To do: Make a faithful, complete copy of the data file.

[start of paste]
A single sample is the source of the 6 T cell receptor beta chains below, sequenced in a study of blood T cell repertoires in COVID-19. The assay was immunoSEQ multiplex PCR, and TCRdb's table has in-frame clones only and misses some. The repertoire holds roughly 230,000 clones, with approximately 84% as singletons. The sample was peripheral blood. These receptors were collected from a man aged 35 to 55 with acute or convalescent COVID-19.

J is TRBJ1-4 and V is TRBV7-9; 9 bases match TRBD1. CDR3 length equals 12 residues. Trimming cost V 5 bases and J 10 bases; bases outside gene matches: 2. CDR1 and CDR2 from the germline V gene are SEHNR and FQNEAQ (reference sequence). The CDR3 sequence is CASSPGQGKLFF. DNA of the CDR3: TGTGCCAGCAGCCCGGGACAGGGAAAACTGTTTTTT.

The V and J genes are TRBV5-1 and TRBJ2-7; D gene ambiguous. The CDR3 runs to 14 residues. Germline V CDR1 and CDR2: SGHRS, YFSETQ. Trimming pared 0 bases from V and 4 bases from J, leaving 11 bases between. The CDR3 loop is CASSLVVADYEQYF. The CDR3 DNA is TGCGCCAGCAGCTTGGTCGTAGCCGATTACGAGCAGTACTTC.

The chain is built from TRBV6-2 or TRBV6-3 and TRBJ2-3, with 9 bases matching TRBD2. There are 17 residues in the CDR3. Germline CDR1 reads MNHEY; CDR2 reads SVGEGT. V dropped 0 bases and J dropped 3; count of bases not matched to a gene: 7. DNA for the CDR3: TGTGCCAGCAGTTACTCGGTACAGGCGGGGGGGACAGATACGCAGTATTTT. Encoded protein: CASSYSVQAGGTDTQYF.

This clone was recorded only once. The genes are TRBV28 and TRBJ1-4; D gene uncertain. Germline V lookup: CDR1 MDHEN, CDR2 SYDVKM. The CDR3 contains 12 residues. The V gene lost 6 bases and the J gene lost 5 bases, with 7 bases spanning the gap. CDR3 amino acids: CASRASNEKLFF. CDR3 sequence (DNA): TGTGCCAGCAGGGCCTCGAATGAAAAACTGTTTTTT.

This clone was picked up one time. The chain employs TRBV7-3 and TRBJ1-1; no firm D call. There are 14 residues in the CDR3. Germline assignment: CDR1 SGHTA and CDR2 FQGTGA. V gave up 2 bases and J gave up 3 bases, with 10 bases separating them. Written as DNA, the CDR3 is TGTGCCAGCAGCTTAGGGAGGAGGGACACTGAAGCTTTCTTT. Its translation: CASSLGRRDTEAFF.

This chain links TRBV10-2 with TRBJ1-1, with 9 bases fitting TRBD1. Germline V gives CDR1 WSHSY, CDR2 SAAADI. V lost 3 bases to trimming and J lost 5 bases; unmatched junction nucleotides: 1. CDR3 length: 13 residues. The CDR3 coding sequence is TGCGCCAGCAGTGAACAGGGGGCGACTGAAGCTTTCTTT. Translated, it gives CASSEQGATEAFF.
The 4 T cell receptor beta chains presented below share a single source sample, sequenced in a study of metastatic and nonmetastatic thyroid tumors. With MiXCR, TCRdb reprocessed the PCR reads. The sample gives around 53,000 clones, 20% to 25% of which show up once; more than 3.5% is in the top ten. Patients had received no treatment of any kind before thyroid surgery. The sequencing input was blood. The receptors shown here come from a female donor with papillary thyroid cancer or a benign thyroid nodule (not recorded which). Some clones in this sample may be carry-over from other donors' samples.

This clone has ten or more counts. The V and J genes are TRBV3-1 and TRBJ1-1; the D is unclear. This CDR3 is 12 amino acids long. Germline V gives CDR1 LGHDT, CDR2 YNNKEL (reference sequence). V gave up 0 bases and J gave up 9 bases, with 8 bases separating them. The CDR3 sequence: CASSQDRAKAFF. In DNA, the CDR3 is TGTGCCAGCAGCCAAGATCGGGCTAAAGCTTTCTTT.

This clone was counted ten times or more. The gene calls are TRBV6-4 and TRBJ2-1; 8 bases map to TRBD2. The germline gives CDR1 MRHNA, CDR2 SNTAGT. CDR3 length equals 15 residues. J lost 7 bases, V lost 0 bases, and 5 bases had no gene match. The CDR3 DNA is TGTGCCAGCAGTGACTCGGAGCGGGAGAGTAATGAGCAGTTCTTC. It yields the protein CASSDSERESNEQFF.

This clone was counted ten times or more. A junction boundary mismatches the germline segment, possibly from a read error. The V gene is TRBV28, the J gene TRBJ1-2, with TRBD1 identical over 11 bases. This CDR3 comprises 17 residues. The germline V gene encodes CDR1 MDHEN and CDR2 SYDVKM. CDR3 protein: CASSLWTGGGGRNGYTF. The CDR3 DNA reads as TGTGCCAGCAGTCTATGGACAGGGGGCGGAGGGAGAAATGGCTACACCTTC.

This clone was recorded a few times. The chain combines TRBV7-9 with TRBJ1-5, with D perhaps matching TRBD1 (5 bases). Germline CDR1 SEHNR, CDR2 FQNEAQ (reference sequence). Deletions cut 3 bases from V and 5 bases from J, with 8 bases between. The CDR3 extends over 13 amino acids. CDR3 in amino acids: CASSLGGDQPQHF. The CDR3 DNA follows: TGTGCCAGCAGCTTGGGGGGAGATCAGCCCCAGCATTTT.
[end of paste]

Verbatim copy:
A single sample is the source of the 6 T cell receptor beta chains below, sequenced in a study of blood T cell repertoires in COVID-19. The assay was immunoSEQ multiplex PCR, and TCRdb's table has in-frame clones only and misses some. The repertoire holds roughly 230,000 clones, with approximately 84% as singletons. The sample was peripheral blood. These receptors were collected from a man aged 35 to 55 with acute or convalescent COVID-19.

J is TRBJ1-4 and V is TRBV7-9; 9 bases match TRBD1. CDR3 length equals 12 residues. Trimming cost V 5 bases and J 10 bases; bases outside gene matches: 2. CDR1 and CDR2 from the germline V gene are SEHNR and FQNEAQ (reference sequence). The CDR3 sequence is CASSPGQGKLFF. DNA of the CDR3: TGTGCCAGCAGCCCGGGACAGGGAAAACTGTTTTTT.

The V and J genes are TRBV5-1 and TRBJ2-7; D gene ambiguous. The CDR3 runs to 14 residues. Germline V CDR1 and CDR2: SGHRS, YFSETQ. Trimming pared 0 bases from V and 4 bases from J, leaving 11 bases between. The CDR3 loop is CASSLVVADYEQYF. The CDR3 DNA is TGCGCCAGCAGCTTGGTCGTAGCCGATTACGAGCAGTACTTC.

The chain is built from TRBV6-2 or TRBV6-3 and TRBJ2-3, with 9 bases matching TRBD2. There are 17 residues in the CDR3. Germline CDR1 reads MNHEY; CDR2 reads SVGEGT. V dropped 0 bases and J dropped 3; count of bases not matched to a gene: 7. DNA for the CDR3: TGTGCCAGCAGTTACTCGGTACAGGCGGGGGGGACAGATACGCAGTATTTT. Encoded protein: CASSYSVQAGGTDTQYF.

This clone was recorded only once. The genes are TRBV28 and TRBJ1-4; D gene uncertain. Germline V lookup: CDR1 MDHEN, CDR2 SYDVKM. The CDR3 contains 12 residues. The V gene lost 6 bases and the J gene lost 5 bases, with 7 bases spanning the gap. CDR3 amino acids: CASRASNEKLFF. CDR3 sequence (DNA): TGTGCCAGCAGGGCCTCGAATGAAAAACTGTTTTTT.

This clone was picked up one time. The chain employs TRBV7-3 and TRBJ1-1; no firm D call. There are 14 residues in the CDR3. Germline assignment: CDR1 SGHTA and CDR2 FQGTGA. V gave up 2 bases and J gave up 3 bases, with 10 bases separating them. Written as DNA, the CDR3 is TGTGCCAGCAGCTTAGGGAGGAGGGACACTGAAGCTTTCTTT. Its translation: CASSLGRRDTEAFF.

This chain links TRBV10-2 with TRBJ1-1, with 9 bases fitting TRBD1. Germline V gives CDR1 WSHSY, CDR2 SAAADI. V lost 3 bases to trimming and J lost 5 bases; unmatched junction nucleotides: 1. CDR3 length: 13 residues. The CDR3 coding sequence is TGCGCCAGCAGTGAACAGGGGGCGACTGAAGCTTTCTTT. Translated, it gives CASSEQGATEAFF.
The 4 T cell receptor beta chains presented below share a single source sample, sequenced in a study of metastatic and nonmetastatic thyroid tumors. With MiXCR, TCRdb reprocessed the PCR reads. The sample gives around 53,000 clones, 20% to 25% of which show up once; more than 3.5% is in the top ten. Patients had received no treatment of any kind before thyroid surgery. The sequencing input was blood. The receptors shown here come from a female donor with papillary thyroid cancer or a benign thyroid nodule (not recorded which). Some clones in this sample may be carry-over from other donors' samples.

This clone has ten or more counts. The V and J genes are TRBV3-1 and TRBJ1-1; the D is unclear. This CDR3 is 12 amino acids long. Germline V gives CDR1 LGHDT, CDR2 YNNKEL (reference sequence). V gave up 0 bases and J gave up 9 bases, with 8 bases separating them. The CDR3 sequence: CASSQDRAKAFF. In DNA, the CDR3 is TGTGCCAGCAGCCAAGATCGGGCTAAAGCTTTCTTT.

This clone was counted ten times or more. The gene calls are TRBV6-4 and TRBJ2-1; 8 bases map to TRBD2. The germline gives CDR1 MRHNA, CDR2 SNTAGT. CDR3 length equals 15 residues. J lost 7 bases, V lost 0 bases, and 5 bases had no gene match. The CDR3 DNA is TGTGCCAGCAGTGACTCGGAGCGGGAGAGTAATGAGCAGTTCTTC. It yields the protein CASSDSERESNEQFF.

This clone was counted ten times or more. A junction boundary mismatches the germline segment, possibly from a read error. The V gene is TRBV28, the J gene TRBJ1-2, with TRBD1 identical over 11 bases. This CDR3 comprises 17 residues. The germline V gene encodes CDR1 MDHEN and CDR2 SYDVKM. CDR3 protein: CASSLWTGGGGRNGYTF. The CDR3 DNA reads as TGTGCCAGCAGTCTATGGACAGGGGGCGGAGGGAGAAATGGCTACACCTTC.

This clone was recorded a few times. The chain combines TRBV7-9 with TRBJ1-5, with D perhaps matching TRBD1 (5 bases). Germline CDR1 SEHNR, CDR2 FQNEAQ (reference sequence). Deletions cut 3 bases from V and 5 bases from J, with 8 bases between. The CDR3 extends over 13 amino acids. CDR3 in amino acids: CASSLGGDQPQHF. The CDR3 DNA follows: TGTGCCAGCAGCTTGGGGGGAGATCAGCCCCAGCATTTT.